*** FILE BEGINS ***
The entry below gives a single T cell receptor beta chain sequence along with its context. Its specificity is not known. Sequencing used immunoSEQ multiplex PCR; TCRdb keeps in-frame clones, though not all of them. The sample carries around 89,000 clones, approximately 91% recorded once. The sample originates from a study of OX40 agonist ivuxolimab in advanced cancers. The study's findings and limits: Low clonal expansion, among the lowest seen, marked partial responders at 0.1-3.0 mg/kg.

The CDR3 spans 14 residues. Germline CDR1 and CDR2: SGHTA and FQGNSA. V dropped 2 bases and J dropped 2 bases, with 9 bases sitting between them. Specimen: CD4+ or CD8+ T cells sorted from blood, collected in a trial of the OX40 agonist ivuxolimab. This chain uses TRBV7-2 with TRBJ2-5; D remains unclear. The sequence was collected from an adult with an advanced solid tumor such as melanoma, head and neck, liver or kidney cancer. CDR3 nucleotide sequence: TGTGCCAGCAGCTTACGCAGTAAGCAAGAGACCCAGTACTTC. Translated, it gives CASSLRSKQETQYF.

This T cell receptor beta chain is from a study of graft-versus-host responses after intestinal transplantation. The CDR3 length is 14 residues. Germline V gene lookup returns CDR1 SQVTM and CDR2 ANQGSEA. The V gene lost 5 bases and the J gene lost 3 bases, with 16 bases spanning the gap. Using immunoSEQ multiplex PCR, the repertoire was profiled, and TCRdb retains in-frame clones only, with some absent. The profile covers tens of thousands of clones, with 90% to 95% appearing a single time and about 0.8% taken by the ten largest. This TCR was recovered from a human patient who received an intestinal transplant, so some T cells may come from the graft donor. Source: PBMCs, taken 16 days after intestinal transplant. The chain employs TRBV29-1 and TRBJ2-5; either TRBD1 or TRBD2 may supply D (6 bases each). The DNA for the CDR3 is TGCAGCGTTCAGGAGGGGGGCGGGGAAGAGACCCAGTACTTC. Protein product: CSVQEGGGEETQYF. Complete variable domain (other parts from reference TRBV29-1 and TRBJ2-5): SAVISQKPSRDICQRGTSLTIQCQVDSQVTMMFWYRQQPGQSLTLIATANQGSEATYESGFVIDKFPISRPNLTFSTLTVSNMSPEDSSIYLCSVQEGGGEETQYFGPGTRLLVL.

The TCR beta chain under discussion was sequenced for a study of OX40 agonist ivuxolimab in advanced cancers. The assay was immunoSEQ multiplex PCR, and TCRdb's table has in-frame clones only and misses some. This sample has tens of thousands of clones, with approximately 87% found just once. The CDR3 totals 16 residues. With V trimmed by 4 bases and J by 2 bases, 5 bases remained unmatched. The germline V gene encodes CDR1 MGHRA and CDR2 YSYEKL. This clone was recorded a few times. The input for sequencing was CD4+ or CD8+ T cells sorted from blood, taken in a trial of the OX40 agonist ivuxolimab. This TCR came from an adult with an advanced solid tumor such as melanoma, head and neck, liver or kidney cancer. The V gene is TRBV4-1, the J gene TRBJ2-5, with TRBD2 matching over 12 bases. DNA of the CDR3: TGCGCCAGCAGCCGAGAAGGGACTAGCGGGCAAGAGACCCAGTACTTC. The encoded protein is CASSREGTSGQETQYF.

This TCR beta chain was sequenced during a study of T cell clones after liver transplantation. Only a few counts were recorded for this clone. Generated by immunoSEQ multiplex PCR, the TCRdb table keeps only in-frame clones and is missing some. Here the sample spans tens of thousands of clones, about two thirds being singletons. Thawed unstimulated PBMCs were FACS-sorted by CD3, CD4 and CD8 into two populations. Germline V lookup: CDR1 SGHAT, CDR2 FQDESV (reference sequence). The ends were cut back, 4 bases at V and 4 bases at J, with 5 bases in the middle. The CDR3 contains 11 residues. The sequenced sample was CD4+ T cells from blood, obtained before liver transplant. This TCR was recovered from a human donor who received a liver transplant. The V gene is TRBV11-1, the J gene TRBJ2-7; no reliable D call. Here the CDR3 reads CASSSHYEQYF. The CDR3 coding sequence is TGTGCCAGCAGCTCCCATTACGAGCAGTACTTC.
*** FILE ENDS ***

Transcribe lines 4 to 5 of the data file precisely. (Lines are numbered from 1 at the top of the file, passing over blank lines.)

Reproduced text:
The TCR beta chain under discussion was sequenced for a study of OX40 agonist ivuxolimab in advanced cancers. The assay was immunoSEQ multiplex PCR, and TCRdb's table has in-frame clones only and misses some. This sample has tens of thousands of clones, with approximately 87% found just once. The CDR3 totals 16 residues. With V trimmed by 4 bases and J by 2 bases, 5 bases remained unmatched. The germline V gene encodes CDR1 MGHRA and CDR2 YSYEKL. This clone was recorded a few times. The input for sequencing was CD4+ or CD8+ T cells sorted from blood, taken in a trial of the OX40 agonist ivuxolimab. This TCR came from an adult with an advanced solid tumor such as melanoma, head and neck, liver or kidney cancer. The V gene is TRBV4-1, the J gene TRBJ2-5, with TRBD2 matching over 12 bases. DNA of the CDR3: TGCGCCAGCAGCCGAGAAGGGACTAGCGGGCAAGAGACCCAGTACTTC. The encoded protein is CASSREGTSGQETQYF.

This TCR beta chain was sequenced during a study of T cell clones after liver transplantation. Only a few counts were recorded for this clone. Generated by immunoSEQ multiplex PCR, the TCRdb table keeps only in-frame clones and is missing some. Here the sample spans tens of thousands of clones, about two thirds being singletons. Thawed unstimulated PBMCs were FACS-sorted by CD3, CD4 and CD8 into two populations. Germline V lookup: CDR1 SGHAT, CDR2 FQDESV (reference sequence). The ends were cut back, 4 bases at V and 4 bases at J, with 5 bases in the middle. The CDR3 contains 11 residues. The sequenced sample was CD4+ T cells from blood, obtained before liver transplant. This TCR was recovered from a human donor who received a liver transplant. The V gene is TRBV11-1, the J gene TRBJ2-7; no reliable D call. Here the CDR3 reads CASSSHYEQYF. The CDR3 coding sequence is TGTGCCAGCAGCTCCCATTACGAGCAGTACTTC.